Without debate, New York is the place to be for theater. But it’s not the only place and it isn’t necessarily the best place for me. The Twin Cities offers a tight-knit yet diverse community with numerous theaters in town. It’s claimed that we have more theaters per capita than any other city in North America, aside from NYC (via localwiki and word of mouth) but this is hotly contested and not quite accurate. That being said, for not being the most recognizable city in the Midwest, we do pretty well for ourselves with touring productions, local shows, and producing new works and talented artists.

While we are rather well renown, I find the community very approachable as a newcomer, whereas New York would involve me moving to a completely new city where I don’t know anyone at all, is an incredibly competitive and, in the opinion of some I know, a cutthroat place to be. As a beginner, it’s much easier to get one’s foot in the door in a place like Minneapolis, where I can easily meet with people who are willing to share their experiences with me and give me advice and networking opportunities.

As this blog grows, discussing theater here in town will be a large part of this blog, as well as what makes theater in the Twin Cities unique. With our cold winters, landlocked setting, and Scandinavian roots, what caused such a hotbed of theater arts to appear? Ponder that, read Peg Guilfoyle’s book Offstage Voices (a great introduction to Twin Cities theater, including the perspectives of local artists), and look for more thoughts in the weeks to come.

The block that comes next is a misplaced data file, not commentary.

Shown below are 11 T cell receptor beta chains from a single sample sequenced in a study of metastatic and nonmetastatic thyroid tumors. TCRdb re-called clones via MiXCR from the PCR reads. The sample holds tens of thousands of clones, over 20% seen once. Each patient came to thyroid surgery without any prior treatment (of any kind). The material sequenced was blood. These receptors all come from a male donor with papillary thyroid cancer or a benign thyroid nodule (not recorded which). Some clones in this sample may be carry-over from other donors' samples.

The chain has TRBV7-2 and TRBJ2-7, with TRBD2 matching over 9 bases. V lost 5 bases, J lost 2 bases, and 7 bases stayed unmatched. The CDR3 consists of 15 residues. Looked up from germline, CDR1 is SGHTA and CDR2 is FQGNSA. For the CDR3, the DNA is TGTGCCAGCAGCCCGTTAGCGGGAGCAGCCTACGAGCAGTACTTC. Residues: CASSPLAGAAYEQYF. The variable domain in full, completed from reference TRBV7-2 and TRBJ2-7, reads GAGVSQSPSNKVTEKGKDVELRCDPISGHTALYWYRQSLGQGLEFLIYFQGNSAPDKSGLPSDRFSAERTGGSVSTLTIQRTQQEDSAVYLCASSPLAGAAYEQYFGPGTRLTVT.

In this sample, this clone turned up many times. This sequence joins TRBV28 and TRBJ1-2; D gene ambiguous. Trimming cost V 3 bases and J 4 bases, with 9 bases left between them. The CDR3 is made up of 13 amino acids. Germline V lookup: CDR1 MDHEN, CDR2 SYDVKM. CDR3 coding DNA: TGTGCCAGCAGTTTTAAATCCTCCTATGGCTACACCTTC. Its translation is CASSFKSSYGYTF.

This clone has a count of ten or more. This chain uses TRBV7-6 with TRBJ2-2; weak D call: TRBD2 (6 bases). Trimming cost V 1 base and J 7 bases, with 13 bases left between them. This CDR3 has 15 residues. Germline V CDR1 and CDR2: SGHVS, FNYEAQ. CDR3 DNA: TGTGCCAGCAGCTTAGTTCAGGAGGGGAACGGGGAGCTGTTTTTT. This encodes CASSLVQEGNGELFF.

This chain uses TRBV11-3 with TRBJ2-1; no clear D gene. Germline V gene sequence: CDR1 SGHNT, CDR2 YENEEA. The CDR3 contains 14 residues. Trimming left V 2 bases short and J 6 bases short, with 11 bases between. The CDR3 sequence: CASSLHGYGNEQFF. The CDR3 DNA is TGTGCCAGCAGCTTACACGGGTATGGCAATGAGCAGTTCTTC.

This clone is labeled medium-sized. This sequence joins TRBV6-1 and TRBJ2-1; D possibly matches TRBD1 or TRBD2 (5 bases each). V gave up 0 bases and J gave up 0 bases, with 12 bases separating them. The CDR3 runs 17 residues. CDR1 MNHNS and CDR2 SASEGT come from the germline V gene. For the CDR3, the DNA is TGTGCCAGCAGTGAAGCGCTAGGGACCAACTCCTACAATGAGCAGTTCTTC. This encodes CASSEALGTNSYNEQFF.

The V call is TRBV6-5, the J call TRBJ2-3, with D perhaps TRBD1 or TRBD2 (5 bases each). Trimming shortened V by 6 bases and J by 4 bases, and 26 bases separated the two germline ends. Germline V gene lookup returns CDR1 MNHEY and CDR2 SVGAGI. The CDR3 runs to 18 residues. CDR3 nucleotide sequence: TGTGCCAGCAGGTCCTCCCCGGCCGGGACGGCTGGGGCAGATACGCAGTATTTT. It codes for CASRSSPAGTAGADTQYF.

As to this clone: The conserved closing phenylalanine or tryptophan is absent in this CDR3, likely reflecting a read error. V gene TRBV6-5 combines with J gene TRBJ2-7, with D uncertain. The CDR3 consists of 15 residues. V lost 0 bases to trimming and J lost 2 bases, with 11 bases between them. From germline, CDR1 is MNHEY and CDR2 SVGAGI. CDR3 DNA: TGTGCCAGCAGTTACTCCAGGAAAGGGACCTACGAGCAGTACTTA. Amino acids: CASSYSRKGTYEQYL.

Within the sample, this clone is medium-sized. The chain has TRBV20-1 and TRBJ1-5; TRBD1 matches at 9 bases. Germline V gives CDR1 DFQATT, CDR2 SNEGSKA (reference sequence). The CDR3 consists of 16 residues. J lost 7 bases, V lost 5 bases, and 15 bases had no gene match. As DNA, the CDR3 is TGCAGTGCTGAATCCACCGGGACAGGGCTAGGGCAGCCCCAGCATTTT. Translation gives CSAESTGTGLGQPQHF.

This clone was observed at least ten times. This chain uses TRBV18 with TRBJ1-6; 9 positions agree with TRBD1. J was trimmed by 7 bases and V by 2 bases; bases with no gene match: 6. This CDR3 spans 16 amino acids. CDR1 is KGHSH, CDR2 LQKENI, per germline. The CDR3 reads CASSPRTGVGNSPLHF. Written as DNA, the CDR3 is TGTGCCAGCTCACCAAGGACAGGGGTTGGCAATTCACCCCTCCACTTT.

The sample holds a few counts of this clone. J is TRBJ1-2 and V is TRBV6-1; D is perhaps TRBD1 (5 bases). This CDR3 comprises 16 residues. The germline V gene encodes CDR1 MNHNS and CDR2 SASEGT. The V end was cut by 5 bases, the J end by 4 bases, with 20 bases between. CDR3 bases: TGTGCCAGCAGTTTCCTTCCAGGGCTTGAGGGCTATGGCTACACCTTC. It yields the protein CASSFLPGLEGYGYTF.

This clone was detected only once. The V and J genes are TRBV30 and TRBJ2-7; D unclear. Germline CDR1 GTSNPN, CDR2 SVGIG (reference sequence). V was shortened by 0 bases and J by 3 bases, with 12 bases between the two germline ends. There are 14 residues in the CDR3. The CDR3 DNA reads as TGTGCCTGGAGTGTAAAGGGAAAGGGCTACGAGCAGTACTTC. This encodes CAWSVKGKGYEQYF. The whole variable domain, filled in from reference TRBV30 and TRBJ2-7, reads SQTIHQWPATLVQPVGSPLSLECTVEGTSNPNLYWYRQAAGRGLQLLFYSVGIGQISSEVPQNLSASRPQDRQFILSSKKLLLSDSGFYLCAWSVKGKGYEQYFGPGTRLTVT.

I Wanna Be In The Room Where It Happens

This blog, as you might have guessed, is titled after a song by the same name from the sensational musical Hamilton. I, however, am in no way affiliated with the production (as much as I would like to be). I’m a Minneapolis-based dramaturg and writer relating to Burr’s longing to be in a room where great things happen as my own desire to be a part of the theatrical process. To me, the room where it happens is the rehearsal room – where a sheets of paper become a three-dimensional production that audiences will see. But there are many rooms – there’s the theater space itself, the room where marketing and advertising is planned, the room where a new season is plotted out, the room where fundraising goals are made, the room where actors are cast, the room where props and sets are made, the room where actors down a cup of coffee between scenes…

The list goes on and on. All of these rooms effect the other and all of these rooms have their own certain character. The goal of this blog is to peruse these spaces, discuss my experiences and experiences of those I know, and hopefully hear from you all in your experiences. I delight in the exchange between artists, creators, producers, and audiences, and I hope that this blog can be a forum for this. Eventually. Right now, this is day one. And if this is the rehearsal process, then we’re starting out with introductions and a simple read-through.

So let’s get started.